Ian J. Battaglia
Translated by Katie Shireen Assef. Los Angeles, CA: Phoneme Media/Deep Vellum Publishing, 2019. 80 pages. $16.00.
“[T]here are few things that arouse in us greater distaste than to see a human being caught up in [death], at least if we are to judge by the efforts we make to keep corpses out of sight,” writes Karl Ove Knausgård in the opening of his monumental series, My Struggle. There is nothing more assured in life than the knowledge it will one day come to an end. Many works of literature attempt to come to terms with this implicit understanding, often building up to a climactic passing, or showcasing the grief from the aftermath, as is with Knausgård. In Black Forest—Valérie Mréjen’s novel originally published in French in 2012 but now translated to English by Katie Shireen Assef—death takes center stage, or perhaps, center frame. However, unlike Knausgård’s attempt to eulogize a single life (his father’s), Mréjen has created an elegy for grief itself.
In this short novel, Mréjen shows us death and grief from every angle. A woman stabbed for being at the scene of a crime. Traffic accidents that end in disaster. A man who “decides he is old enough” as he secures the noose. Perhaps most significantly, it showcases those tangential to tragedy, the crying lovers to whom the police speak, the friends in somber vigil, and the daughter trying to imagine what could have been. The narrative itself is loose. We start close, on one family in particular. This is the nearest thing to a through line in the novel: the story of a daughter coming to terms with the death of her mother, and imagining an afternoon spent with her in modern Paris, twenty-five years after her passing. We check in with this daughter at a few stages in her life, from a teen learning of her mother’s passing, to a young girl desperate to avoid disappointing her.
This imagined day together, mother and daughter reunited beyond death or logic, takes up the bulk of the novel. It’s a lovely and poignant exercise, the thoughts of the daughter that will never reach her mother. She imagines her struck by the gaudy baubles for sale in shop windows, amazed by the public behaviors of people on the street. After an imagined meal at a café, she says, “We would leave this charming place, and probably for the best since, truth be told, I don’t know what she would have ordered. We rarely went out to cafés or, rather, it was so long ago I have no memory of her taste.”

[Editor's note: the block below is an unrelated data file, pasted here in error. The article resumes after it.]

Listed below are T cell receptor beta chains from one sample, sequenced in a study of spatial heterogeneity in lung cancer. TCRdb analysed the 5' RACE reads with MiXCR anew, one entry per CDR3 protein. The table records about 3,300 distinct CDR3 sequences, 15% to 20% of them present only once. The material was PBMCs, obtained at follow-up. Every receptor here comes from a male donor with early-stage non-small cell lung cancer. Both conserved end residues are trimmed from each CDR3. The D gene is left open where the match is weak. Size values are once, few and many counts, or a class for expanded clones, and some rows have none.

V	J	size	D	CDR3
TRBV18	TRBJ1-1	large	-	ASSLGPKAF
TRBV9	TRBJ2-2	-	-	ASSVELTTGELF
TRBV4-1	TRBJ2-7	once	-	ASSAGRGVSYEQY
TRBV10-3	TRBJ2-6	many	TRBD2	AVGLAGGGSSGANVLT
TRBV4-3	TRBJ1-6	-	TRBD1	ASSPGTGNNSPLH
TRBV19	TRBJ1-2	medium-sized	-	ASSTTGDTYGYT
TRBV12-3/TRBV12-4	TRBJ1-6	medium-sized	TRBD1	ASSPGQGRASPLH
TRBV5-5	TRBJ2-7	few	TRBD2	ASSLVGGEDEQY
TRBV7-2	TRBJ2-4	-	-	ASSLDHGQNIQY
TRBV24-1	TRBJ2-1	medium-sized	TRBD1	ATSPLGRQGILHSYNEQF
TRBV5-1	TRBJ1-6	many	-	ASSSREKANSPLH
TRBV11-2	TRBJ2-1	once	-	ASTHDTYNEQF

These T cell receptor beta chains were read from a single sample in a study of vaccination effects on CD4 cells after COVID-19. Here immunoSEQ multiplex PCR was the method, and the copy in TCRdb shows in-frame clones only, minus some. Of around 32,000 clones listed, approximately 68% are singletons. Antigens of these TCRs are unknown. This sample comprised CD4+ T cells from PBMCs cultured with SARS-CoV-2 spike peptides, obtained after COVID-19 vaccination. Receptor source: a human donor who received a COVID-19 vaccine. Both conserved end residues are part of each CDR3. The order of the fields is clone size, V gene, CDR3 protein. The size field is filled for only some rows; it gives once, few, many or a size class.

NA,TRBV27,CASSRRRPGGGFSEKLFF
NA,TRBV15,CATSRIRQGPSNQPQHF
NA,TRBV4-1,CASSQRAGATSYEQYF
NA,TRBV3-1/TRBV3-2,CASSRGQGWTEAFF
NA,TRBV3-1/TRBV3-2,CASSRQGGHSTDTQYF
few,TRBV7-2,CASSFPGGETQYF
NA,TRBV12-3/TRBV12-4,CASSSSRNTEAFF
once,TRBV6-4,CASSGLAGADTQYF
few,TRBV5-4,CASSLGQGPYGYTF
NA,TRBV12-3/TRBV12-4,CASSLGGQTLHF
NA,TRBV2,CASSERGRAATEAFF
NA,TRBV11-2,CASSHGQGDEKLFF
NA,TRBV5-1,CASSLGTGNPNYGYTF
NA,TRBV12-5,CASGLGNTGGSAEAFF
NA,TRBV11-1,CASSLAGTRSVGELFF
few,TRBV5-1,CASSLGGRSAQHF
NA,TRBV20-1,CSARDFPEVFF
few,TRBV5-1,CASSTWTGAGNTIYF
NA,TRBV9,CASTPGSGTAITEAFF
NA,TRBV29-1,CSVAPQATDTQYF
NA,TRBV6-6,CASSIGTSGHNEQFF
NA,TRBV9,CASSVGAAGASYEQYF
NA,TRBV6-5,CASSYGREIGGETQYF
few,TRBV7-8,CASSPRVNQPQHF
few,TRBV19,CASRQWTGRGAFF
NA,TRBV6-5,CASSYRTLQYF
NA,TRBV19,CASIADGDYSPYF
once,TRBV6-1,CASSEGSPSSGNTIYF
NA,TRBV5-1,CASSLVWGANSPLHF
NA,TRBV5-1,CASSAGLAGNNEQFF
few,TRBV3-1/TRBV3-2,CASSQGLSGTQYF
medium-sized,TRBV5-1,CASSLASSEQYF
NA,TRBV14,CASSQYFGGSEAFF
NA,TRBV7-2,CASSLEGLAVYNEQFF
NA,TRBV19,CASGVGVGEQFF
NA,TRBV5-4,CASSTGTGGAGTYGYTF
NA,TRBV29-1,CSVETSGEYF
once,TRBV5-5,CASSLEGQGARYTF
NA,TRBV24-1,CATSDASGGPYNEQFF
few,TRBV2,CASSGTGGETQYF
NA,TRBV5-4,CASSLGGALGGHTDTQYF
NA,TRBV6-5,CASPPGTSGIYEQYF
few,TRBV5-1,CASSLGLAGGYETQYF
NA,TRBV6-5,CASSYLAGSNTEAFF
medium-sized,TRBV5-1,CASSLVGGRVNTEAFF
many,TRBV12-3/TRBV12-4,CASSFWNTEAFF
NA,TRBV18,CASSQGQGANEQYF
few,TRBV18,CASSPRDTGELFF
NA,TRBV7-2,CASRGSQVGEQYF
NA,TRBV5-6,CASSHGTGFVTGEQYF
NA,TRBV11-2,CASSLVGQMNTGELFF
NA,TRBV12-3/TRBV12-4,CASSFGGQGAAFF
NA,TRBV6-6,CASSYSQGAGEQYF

Interspersed with this narrative are other stories of death, snapshots into the moment of, just before, or just after their passing. These are written with a cool and distant hand. Some are stark in their brutality, and others strike an almost humorous note with their absurdity. However, regardless of the particulars that brought about their end, Mréjen treats each character the same, never tipping her hand or inflecting their demise. In this way, it’s up to the reader to draw any conclusions about the character or meaning in their passing.
At times, the effect is near ridiculous, more akin to a Final Destination film than a somber meditation on death. However, these bizarre deaths are outnumbered by more sensitive, empathetic passings. Perhaps it was this balance Mréjen had in mind when she noted, “the mind sometimes invests too much in certain memories, willfully fixating on this or that remark until its surplus value accrues enormously, while other phrases spoken in kinder tones depreciate and are in time forgotten.”
There are many such lovely musings, delicately translated by Assef. “It’s bleeding, but it’s beating,” writes Mréjen on the heart of those in grief. She notes, “You almost never wondered what your most sinister day would look like or when it would take place.” However, the novel struggles with some awkward writing that adds confusion to an otherwise sharp book. It feels strange to be addressed so directly as “you,” referring to the reader, in the work. Additionally, the writing jumps between tenses, which doesn’t sit well. It serves a purpose, largely to separate the mother and daughter imagined-future narrative from the past-tense deaths, but is odd all the same.
None of the characters is named, not even the mother and daughter. Assef, in her translator’s note, describes the distance Mréjen takes to her subjects as a sort of care, the detachment out of respect for those passed, even if fictionally. Perhaps so, but this also creates confusion, leading me to reread the opening pages a few times until I caught my bearings.
The language of the cinema pervades the novel, as Mréjen’s work as a filmmaker has clearly influenced her writing style. A few times, she makes the link explicit, stating, “in the very next shot.” Even when she does not spell it out, it’s easy to see the connection. Many of these moments of death are sparse, like a cutaway in a film, before returning to one of the longer, more meditative sections. The text also refers back to several works of film, such as the films of Ernst Lubitsch, the HBO series Six Feet Under (in one of the particularly bizarre deaths), and Depardon’s Faits divers.
Black Forest is a sparse and elegiac novel. Its unrelenting focus on a subject we’d often prefer not to think about makes it a sort of memento mori. Through the scale and disparate passings presented, Mréjen reminds us that while for all of us the moment will come when we pass, death can be a unifying moment rather than just an alienating one. That those who succeed us will do whatever they can and push on. That wherever death might find us, there is also life.